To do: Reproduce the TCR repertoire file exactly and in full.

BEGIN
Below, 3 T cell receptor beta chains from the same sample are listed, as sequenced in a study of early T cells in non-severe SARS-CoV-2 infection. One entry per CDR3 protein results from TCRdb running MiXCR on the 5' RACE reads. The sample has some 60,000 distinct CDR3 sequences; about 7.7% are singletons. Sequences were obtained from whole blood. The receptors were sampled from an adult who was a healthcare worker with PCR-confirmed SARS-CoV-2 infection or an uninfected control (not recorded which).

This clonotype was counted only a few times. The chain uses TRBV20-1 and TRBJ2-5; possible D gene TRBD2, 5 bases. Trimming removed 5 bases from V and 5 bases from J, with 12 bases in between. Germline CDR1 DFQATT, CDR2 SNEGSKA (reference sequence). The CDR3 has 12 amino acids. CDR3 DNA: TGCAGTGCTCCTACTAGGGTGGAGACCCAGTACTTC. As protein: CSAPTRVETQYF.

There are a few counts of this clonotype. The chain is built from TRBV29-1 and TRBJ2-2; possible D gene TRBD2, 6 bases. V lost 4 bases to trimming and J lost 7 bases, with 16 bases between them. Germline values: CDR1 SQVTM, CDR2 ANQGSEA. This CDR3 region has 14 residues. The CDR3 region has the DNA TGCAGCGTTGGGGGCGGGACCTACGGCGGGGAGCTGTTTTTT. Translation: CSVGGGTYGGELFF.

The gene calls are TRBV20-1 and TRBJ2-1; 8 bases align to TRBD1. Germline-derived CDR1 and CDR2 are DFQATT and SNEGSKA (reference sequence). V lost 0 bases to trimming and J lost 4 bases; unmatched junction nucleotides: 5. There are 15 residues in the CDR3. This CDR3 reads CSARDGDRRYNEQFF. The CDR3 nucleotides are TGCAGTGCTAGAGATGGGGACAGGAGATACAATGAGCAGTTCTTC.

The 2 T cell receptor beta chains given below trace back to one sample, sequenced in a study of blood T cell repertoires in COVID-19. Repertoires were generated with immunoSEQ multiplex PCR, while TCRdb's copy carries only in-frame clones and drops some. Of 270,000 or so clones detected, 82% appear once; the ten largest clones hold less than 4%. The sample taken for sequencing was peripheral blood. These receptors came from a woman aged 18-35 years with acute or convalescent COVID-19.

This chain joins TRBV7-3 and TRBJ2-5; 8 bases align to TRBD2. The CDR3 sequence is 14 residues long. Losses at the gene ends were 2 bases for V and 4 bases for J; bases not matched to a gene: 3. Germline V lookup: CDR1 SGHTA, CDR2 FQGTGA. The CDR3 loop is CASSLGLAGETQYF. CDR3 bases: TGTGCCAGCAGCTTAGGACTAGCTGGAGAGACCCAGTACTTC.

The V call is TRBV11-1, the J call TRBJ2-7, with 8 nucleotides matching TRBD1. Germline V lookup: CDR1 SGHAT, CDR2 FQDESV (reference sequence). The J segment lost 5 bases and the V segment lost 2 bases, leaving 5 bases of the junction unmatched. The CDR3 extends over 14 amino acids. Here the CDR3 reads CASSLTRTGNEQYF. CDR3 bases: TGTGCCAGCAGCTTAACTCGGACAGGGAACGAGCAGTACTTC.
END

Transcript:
Below, 3 T cell receptor beta chains from the same sample are listed, as sequenced in a study of early T cells in non-severe SARS-CoV-2 infection. One entry per CDR3 protein results from TCRdb running MiXCR on the 5' RACE reads. The sample has some 60,000 distinct CDR3 sequences; about 7.7% are singletons. Sequences were obtained from whole blood. The receptors were sampled from an adult who was a healthcare worker with PCR-confirmed SARS-CoV-2 infection or an uninfected control (not recorded which).

This clonotype was counted only a few times. The chain uses TRBV20-1 and TRBJ2-5; possible D gene TRBD2, 5 bases. Trimming removed 5 bases from V and 5 bases from J, with 12 bases in between. Germline CDR1 DFQATT, CDR2 SNEGSKA (reference sequence). The CDR3 has 12 amino acids. CDR3 DNA: TGCAGTGCTCCTACTAGGGTGGAGACCCAGTACTTC. As protein: CSAPTRVETQYF.

There are a few counts of this clonotype. The chain is built from TRBV29-1 and TRBJ2-2; possible D gene TRBD2, 6 bases. V lost 4 bases to trimming and J lost 7 bases, with 16 bases between them. Germline values: CDR1 SQVTM, CDR2 ANQGSEA. This CDR3 region has 14 residues. The CDR3 region has the DNA TGCAGCGTTGGGGGCGGGACCTACGGCGGGGAGCTGTTTTTT. Translation: CSVGGGTYGGELFF.

The gene calls are TRBV20-1 and TRBJ2-1; 8 bases align to TRBD1. Germline-derived CDR1 and CDR2 are DFQATT and SNEGSKA (reference sequence). V lost 0 bases to trimming and J lost 4 bases; unmatched junction nucleotides: 5. There are 15 residues in the CDR3. This CDR3 reads CSARDGDRRYNEQFF. The CDR3 nucleotides are TGCAGTGCTAGAGATGGGGACAGGAGATACAATGAGCAGTTCTTC.

The 2 T cell receptor beta chains given below trace back to one sample, sequenced in a study of blood T cell repertoires in COVID-19. Repertoires were generated with immunoSEQ multiplex PCR, while TCRdb's copy carries only in-frame clones and drops some. Of 270,000 or so clones detected, 82% appear once; the ten largest clones hold less than 4%. The sample taken for sequencing was peripheral blood. These receptors came from a woman aged 18-35 years with acute or convalescent COVID-19.

This chain joins TRBV7-3 and TRBJ2-5; 8 bases align to TRBD2. The CDR3 sequence is 14 residues long. Losses at the gene ends were 2 bases for V and 4 bases for J; bases not matched to a gene: 3. Germline V lookup: CDR1 SGHTA, CDR2 FQGTGA. The CDR3 loop is CASSLGLAGETQYF. CDR3 bases: TGTGCCAGCAGCTTAGGACTAGCTGGAGAGACCCAGTACTTC.

The V call is TRBV11-1, the J call TRBJ2-7, with 8 nucleotides matching TRBD1. Germline V lookup: CDR1 SGHAT, CDR2 FQDESV (reference sequence). The J segment lost 5 bases and the V segment lost 2 bases, leaving 5 bases of the junction unmatched. The CDR3 extends over 14 amino acids. Here the CDR3 reads CASSLTRTGNEQYF. CDR3 bases: TGTGCCAGCAGCTTAACTCGGACAGGGAACGAGCAGTACTTC.